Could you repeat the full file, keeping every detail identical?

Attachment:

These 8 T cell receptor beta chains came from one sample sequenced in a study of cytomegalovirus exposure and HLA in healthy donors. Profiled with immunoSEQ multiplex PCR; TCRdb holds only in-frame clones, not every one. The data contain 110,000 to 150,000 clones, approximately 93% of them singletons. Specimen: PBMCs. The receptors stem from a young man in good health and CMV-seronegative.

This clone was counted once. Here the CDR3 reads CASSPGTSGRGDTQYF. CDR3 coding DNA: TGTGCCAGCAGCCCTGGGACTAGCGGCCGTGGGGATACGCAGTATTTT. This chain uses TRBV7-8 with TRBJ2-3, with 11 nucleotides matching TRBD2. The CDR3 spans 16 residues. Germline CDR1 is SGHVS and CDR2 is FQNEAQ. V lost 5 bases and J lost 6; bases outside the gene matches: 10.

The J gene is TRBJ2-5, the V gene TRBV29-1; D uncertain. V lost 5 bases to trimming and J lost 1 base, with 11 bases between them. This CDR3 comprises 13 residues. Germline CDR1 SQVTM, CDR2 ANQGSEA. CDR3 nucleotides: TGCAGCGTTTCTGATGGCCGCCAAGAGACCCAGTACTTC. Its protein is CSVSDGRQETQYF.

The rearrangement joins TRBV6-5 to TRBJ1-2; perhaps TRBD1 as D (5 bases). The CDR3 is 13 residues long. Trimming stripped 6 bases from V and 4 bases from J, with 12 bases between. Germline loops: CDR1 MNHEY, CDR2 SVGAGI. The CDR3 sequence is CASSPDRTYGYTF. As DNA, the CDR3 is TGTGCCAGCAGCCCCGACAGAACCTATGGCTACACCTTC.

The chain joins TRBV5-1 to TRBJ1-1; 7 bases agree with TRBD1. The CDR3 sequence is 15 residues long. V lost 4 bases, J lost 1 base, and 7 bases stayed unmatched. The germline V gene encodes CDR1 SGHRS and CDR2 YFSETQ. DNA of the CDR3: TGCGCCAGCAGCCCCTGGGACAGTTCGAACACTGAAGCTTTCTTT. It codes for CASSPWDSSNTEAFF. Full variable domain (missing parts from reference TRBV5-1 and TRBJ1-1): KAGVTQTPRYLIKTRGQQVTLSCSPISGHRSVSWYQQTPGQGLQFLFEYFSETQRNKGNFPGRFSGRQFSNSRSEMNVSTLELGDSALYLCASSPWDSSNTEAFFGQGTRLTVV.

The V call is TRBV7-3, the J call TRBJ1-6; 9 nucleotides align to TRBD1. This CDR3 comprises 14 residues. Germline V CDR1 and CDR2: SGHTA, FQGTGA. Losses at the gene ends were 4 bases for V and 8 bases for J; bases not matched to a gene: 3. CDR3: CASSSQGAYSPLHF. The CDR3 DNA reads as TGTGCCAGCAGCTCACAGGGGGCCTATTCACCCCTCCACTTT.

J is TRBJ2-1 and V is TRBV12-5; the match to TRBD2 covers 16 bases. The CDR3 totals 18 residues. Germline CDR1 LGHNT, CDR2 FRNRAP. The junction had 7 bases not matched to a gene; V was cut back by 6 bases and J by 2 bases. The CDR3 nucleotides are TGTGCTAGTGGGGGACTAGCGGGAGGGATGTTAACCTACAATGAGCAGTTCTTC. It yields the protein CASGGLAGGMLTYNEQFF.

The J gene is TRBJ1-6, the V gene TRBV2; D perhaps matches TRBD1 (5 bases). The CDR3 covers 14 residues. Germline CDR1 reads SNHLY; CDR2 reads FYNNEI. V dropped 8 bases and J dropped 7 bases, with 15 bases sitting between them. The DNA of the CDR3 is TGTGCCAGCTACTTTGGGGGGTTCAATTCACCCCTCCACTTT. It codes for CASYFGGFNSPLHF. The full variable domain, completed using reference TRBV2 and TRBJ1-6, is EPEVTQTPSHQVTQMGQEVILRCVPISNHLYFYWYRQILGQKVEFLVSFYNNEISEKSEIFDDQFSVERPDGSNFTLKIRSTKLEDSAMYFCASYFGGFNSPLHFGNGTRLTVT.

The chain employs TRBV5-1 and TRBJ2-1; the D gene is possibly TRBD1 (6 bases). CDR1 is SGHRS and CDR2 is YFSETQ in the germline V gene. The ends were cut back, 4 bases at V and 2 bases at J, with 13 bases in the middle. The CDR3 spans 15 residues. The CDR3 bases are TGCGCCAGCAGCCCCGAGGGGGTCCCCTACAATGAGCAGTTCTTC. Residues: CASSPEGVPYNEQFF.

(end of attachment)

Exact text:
These 8 T cell receptor beta chains came from one sample sequenced in a study of cytomegalovirus exposure and HLA in healthy donors. Profiled with immunoSEQ multiplex PCR; TCRdb holds only in-frame clones, not every one. The data contain 110,000 to 150,000 clones, approximately 93% of them singletons. Specimen: PBMCs. The receptors stem from a young man in good health and CMV-seronegative.

This clone was counted once. Here the CDR3 reads CASSPGTSGRGDTQYF. CDR3 coding DNA: TGTGCCAGCAGCCCTGGGACTAGCGGCCGTGGGGATACGCAGTATTTT. This chain uses TRBV7-8 with TRBJ2-3, with 11 nucleotides matching TRBD2. The CDR3 spans 16 residues. Germline CDR1 is SGHVS and CDR2 is FQNEAQ. V lost 5 bases and J lost 6; bases outside the gene matches: 10.

The J gene is TRBJ2-5, the V gene TRBV29-1; D uncertain. V lost 5 bases to trimming and J lost 1 base, with 11 bases between them. This CDR3 comprises 13 residues. Germline CDR1 SQVTM, CDR2 ANQGSEA. CDR3 nucleotides: TGCAGCGTTTCTGATGGCCGCCAAGAGACCCAGTACTTC. Its protein is CSVSDGRQETQYF.

The rearrangement joins TRBV6-5 to TRBJ1-2; perhaps TRBD1 as D (5 bases). The CDR3 is 13 residues long. Trimming stripped 6 bases from V and 4 bases from J, with 12 bases between. Germline loops: CDR1 MNHEY, CDR2 SVGAGI. The CDR3 sequence is CASSPDRTYGYTF. As DNA, the CDR3 is TGTGCCAGCAGCCCCGACAGAACCTATGGCTACACCTTC.

The chain joins TRBV5-1 to TRBJ1-1; 7 bases agree with TRBD1. The CDR3 sequence is 15 residues long. V lost 4 bases, J lost 1 base, and 7 bases stayed unmatched. The germline V gene encodes CDR1 SGHRS and CDR2 YFSETQ. DNA of the CDR3: TGCGCCAGCAGCCCCTGGGACAGTTCGAACACTGAAGCTTTCTTT. It codes for CASSPWDSSNTEAFF. Full variable domain (missing parts from reference TRBV5-1 and TRBJ1-1): KAGVTQTPRYLIKTRGQQVTLSCSPISGHRSVSWYQQTPGQGLQFLFEYFSETQRNKGNFPGRFSGRQFSNSRSEMNVSTLELGDSALYLCASSPWDSSNTEAFFGQGTRLTVV.

The V call is TRBV7-3, the J call TRBJ1-6; 9 nucleotides align to TRBD1. This CDR3 comprises 14 residues. Germline V CDR1 and CDR2: SGHTA, FQGTGA. Losses at the gene ends were 4 bases for V and 8 bases for J; bases not matched to a gene: 3. CDR3: CASSSQGAYSPLHF. The CDR3 DNA reads as TGTGCCAGCAGCTCACAGGGGGCCTATTCACCCCTCCACTTT.

J is TRBJ2-1 and V is TRBV12-5; the match to TRBD2 covers 16 bases. The CDR3 totals 18 residues. Germline CDR1 LGHNT, CDR2 FRNRAP. The junction had 7 bases not matched to a gene; V was cut back by 6 bases and J by 2 bases. The CDR3 nucleotides are TGTGCTAGTGGGGGACTAGCGGGAGGGATGTTAACCTACAATGAGCAGTTCTTC. It yields the protein CASGGLAGGMLTYNEQFF.

The J gene is TRBJ1-6, the V gene TRBV2; D perhaps matches TRBD1 (5 bases). The CDR3 covers 14 residues. Germline CDR1 reads SNHLY; CDR2 reads FYNNEI. V dropped 8 bases and J dropped 7 bases, with 15 bases sitting between them. The DNA of the CDR3 is TGTGCCAGCTACTTTGGGGGGTTCAATTCACCCCTCCACTTT. It codes for CASYFGGFNSPLHF. The full variable domain, completed using reference TRBV2 and TRBJ1-6, is EPEVTQTPSHQVTQMGQEVILRCVPISNHLYFYWYRQILGQKVEFLVSFYNNEISEKSEIFDDQFSVERPDGSNFTLKIRSTKLEDSAMYFCASYFGGFNSPLHFGNGTRLTVT.

The chain employs TRBV5-1 and TRBJ2-1; the D gene is possibly TRBD1 (6 bases). CDR1 is SGHRS and CDR2 is YFSETQ in the germline V gene. The ends were cut back, 4 bases at V and 2 bases at J, with 13 bases in the middle. The CDR3 spans 15 residues. The CDR3 bases are TGCGCCAGCAGCCCCGAGGGGGTCCCCTACAATGAGCAGTTCTTC. Residues: CASSPEGVPYNEQFF.